Coffee brewed in a French press is becoming the preferred beverage of more and more caffeine addicts, but new research suggests that might not be a good thing. The executive editor of Harvard Health Letter wants coffee drinkers to think twice before ordering a cup of French press, because it could lead to increased levels of LDL cholesterol (that's the bad kind).
"Without a filter, some of the oily substances found in coffee beans, called diterpenes, wind up in your cup," writes editor Heidi Godman. "Coffee aficionados say these oils make the brew taste better. But you should know that diterpenes have been shown to have a negative impact on health."
Of course, it takes more than a cup or two to produce any potential negative side affects. Godman cites Dr. Eric Rimm, a professor of epidemiology and nutrition at the Harvard T.H. Chan School of Public Health, who says "five to eight cups a day of unfiltered coffee" may raise an individual's LDL cholesterol. Rimm recommends anyone regularly drinking French press coffee should monitor their cholesterol levels, and they should limit consumption to no more than five cups a day.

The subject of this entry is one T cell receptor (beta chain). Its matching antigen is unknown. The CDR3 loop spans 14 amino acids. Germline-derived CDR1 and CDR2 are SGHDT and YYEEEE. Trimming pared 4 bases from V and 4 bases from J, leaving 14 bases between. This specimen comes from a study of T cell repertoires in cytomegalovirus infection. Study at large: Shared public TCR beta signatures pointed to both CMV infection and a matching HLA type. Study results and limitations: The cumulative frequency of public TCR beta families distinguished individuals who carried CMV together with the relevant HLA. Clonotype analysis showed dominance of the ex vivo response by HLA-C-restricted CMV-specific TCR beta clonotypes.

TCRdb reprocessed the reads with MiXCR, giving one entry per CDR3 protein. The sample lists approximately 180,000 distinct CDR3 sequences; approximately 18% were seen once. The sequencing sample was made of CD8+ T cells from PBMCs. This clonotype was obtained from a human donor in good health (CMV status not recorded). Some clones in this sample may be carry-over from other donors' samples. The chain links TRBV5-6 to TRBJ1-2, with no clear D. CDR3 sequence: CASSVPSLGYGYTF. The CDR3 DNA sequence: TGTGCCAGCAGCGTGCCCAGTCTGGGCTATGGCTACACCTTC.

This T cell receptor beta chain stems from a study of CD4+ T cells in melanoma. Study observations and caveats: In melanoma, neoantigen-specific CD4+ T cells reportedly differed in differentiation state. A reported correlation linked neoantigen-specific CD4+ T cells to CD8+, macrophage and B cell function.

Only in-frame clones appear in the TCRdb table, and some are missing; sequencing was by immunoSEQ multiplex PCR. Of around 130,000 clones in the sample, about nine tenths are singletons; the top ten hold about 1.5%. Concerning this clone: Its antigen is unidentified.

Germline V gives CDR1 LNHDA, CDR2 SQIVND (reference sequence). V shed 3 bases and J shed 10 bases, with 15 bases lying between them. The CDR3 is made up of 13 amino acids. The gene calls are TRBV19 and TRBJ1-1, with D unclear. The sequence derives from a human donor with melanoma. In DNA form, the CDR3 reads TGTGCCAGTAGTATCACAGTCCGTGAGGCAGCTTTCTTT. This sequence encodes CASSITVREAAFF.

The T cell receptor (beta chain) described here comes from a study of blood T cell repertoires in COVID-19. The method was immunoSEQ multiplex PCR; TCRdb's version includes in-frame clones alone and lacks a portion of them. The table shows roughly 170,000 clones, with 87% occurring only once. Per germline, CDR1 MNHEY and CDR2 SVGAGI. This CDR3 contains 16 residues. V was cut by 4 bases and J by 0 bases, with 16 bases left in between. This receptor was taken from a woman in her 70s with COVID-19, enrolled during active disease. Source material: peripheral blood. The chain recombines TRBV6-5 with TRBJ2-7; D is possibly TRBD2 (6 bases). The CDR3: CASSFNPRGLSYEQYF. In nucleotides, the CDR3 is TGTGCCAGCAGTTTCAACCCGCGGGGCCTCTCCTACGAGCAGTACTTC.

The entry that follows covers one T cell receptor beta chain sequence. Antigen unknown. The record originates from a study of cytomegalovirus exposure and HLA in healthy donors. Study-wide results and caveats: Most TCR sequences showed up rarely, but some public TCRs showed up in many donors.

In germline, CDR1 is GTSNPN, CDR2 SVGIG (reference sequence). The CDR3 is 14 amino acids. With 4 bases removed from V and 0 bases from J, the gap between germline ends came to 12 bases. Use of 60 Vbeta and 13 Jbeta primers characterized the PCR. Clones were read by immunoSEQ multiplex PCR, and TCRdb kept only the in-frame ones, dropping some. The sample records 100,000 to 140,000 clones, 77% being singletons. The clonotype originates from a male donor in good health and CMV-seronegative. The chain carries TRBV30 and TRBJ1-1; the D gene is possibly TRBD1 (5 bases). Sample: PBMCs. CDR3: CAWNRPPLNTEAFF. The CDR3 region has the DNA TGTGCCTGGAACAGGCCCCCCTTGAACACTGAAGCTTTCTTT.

Investigating coffee's health benefits — or detriments — hasn't resulted in much of a consensus on how good or bad the beverage might be. Some studies have shown coffee-drinkers may live longer and that the drink may help heal liver damage. However, there's also data that suggests coffee isn't as healthy as researchers previously thought.